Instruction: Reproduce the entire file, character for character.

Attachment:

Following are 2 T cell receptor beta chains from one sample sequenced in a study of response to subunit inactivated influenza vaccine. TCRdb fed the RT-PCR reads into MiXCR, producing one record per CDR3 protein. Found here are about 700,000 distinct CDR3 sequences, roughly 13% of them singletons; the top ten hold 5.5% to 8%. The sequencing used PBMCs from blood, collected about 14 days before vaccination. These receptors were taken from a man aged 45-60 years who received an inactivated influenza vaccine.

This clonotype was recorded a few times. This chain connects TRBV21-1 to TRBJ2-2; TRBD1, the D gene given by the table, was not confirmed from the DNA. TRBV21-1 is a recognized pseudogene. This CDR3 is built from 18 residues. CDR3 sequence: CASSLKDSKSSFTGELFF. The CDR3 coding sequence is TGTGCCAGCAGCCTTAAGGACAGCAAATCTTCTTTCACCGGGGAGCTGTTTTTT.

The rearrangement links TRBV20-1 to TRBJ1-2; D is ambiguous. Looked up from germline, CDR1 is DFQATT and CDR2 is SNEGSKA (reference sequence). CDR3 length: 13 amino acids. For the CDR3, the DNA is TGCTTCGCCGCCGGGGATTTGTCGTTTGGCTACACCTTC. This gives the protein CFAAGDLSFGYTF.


Following are 2 T cell receptor beta chains from one sample sequenced in a study of response to subunit inactivated influenza vaccine. TCRdb fed the RT-PCR reads into MiXCR, producing one record per CDR3 protein. Found here are about 700,000 distinct CDR3 sequences, roughly 13% of them singletons; the top ten hold 5.5% to 8%. The sequencing used PBMCs from blood, collected about 14 days before vaccination. These receptors were taken from a man aged 45-60 years who received an inactivated influenza vaccine.

This clonotype was recorded a few times. This chain connects TRBV21-1 to TRBJ2-2; TRBD1, the D gene given by the table, was not confirmed from the DNA. TRBV21-1 is a recognized pseudogene. This CDR3 is built from 18 residues. CDR3 sequence: CASSLKDSKSSFTGELFF. The CDR3 coding sequence is TGTGCCAGCAGCCTTAAGGACAGCAAATCTTCTTTCACCGGGGAGCTGTTTTTT.

The rearrangement links TRBV20-1 to TRBJ1-2; D is ambiguous. Looked up from germline, CDR1 is DFQATT and CDR2 is SNEGSKA (reference sequence). CDR3 length: 13 amino acids. For the CDR3, the DNA is TGCTTCGCCGCCGGGGATTTGTCGTTTGGCTACACCTTC. This gives the protein CFAAGDLSFGYTF.